Last month, along with guests from many other countries, I attended the commemoration of the sealing of Magna Carta 800 years ago at Runnymede. In the centuries since, the rule of law has played a fundamental part in our national identity. The Lord Chancellor and the Law Officers share a particular responsibility to promote it in Government—one that we all take extremely seriously.
Will my right hon. and learned Friend assure me and the House that any future Bill of Rights will contain the principles of Magna Carta? Will he also join me in paying tribute to William Marshal, who later became the Earl of Pembroke? He was one of the original signatories of Magna Carta, served five English kings loyally, saved us from the French, and then reissued Magna Carta under his own seal in 1216.
I am happy to join my hon. Friend in paying tribute to those who brought about the original Magna Carta; we all owe them a great debt. He will know that William Marshal and others would probably not recognise the human rights landscape now; a lot has changed. We want to promote a new and modern version of a Bill of Rights that I hope maintains all the important principles of Magna Carta but recognises what has changed in the past 800 years.
I declare that I am a barrister. The county of Lincolnshire holds one of only four copies of Magna Carta. What steps is my right hon. and learned Friend taking to ensure that the principles that have been developed in this country since 1215 are promoted abroad?
I welcome my hon. Friend to her place—another lawyer; this is good news, we are heading in the right direction. She is right to point out that the rule of law is important not just in this country but across the globe, and this country has a proud record of doing what it can to promote it. We are a leading member of the United Nations Human Rights Council. She will be aware of the efforts of our former right hon. Friend, William Hague, in relation to sexual violence in conflict. We are the first state in the world to implement the UN’s guiding principles on business and human rights, and there are other examples.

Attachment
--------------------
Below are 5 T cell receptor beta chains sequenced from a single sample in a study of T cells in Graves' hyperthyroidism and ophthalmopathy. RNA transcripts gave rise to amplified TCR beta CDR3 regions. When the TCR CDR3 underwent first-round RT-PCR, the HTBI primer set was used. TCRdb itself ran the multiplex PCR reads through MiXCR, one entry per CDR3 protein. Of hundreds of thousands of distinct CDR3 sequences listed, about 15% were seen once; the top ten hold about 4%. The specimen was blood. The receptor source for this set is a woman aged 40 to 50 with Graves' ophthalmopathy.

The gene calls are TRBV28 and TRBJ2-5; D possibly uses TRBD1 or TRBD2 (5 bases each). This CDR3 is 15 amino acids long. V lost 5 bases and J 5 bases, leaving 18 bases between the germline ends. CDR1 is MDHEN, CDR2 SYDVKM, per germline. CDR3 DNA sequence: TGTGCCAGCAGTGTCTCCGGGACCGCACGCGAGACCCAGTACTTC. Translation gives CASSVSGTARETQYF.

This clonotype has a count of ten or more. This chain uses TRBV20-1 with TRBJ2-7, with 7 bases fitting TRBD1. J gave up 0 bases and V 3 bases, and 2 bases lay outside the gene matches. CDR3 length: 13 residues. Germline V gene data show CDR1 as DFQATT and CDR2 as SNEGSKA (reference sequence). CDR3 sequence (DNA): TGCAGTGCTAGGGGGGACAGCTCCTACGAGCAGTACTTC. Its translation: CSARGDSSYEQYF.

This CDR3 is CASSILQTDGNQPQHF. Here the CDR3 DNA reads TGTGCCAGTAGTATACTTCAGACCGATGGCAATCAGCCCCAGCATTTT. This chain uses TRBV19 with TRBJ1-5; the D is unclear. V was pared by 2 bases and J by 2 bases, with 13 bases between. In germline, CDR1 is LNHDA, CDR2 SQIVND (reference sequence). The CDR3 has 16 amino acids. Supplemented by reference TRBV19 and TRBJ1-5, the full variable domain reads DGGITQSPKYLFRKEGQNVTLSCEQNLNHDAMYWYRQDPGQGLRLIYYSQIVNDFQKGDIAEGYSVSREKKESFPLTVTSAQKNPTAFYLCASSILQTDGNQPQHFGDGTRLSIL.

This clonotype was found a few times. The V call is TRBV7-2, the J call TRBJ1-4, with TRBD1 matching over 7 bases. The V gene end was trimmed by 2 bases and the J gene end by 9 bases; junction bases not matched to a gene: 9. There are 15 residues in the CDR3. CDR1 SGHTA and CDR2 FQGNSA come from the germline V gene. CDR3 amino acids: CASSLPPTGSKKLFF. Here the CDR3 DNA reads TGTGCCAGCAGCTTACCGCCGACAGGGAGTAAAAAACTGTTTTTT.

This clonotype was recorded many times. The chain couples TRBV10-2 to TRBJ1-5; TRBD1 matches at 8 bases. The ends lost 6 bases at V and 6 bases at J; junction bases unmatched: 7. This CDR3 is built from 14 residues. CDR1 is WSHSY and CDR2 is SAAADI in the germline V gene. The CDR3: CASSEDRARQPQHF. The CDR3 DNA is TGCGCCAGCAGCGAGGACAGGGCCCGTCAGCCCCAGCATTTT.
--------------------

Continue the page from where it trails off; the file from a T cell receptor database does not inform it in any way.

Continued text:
Order. I do not want a situation to develop in which we have time for the questions but not for the answers. We are short of time.
The Prime Minister celebrated the 800th anniversary of Magna Carta by announcing his intention to repeal the Human Rights Act 1998. The Attorney General will no doubt be aware that the European convention on human rights is enshrined in UK law through the Human Rights Act and, in Scotland, through the Scotland Act 1998. What assessment has he made of the implications of the repeal, particularly for the relationship and interactions between Scots law and the legal system of England and Wales?
It is important to draw the distinction between the Human Rights Act and human rights. We are not in favour of the first; we are very much in favour of the second. As for the devolution consequences of any action we may take, the hon. Gentleman will have to be patient and see what proposals my right hon. Friend the Lord Chancellor brings forward. I can assure him, however, that whatever they are, we will engage in proper consultation with the devolved Administrations.
The hon. Lady will recognise that Magna Carta was far from a perfect expression of human rights. That is why I say that things have moved on in the past 800 years, and we should welcome that. On the European convention on human rights, the Government have been very clear. We have no quarrel with the wording of the convention; our quarrel is with the way in which it has been interpreted by the European Court of Human Rights in Strasbourg. That is the problem we seek to address.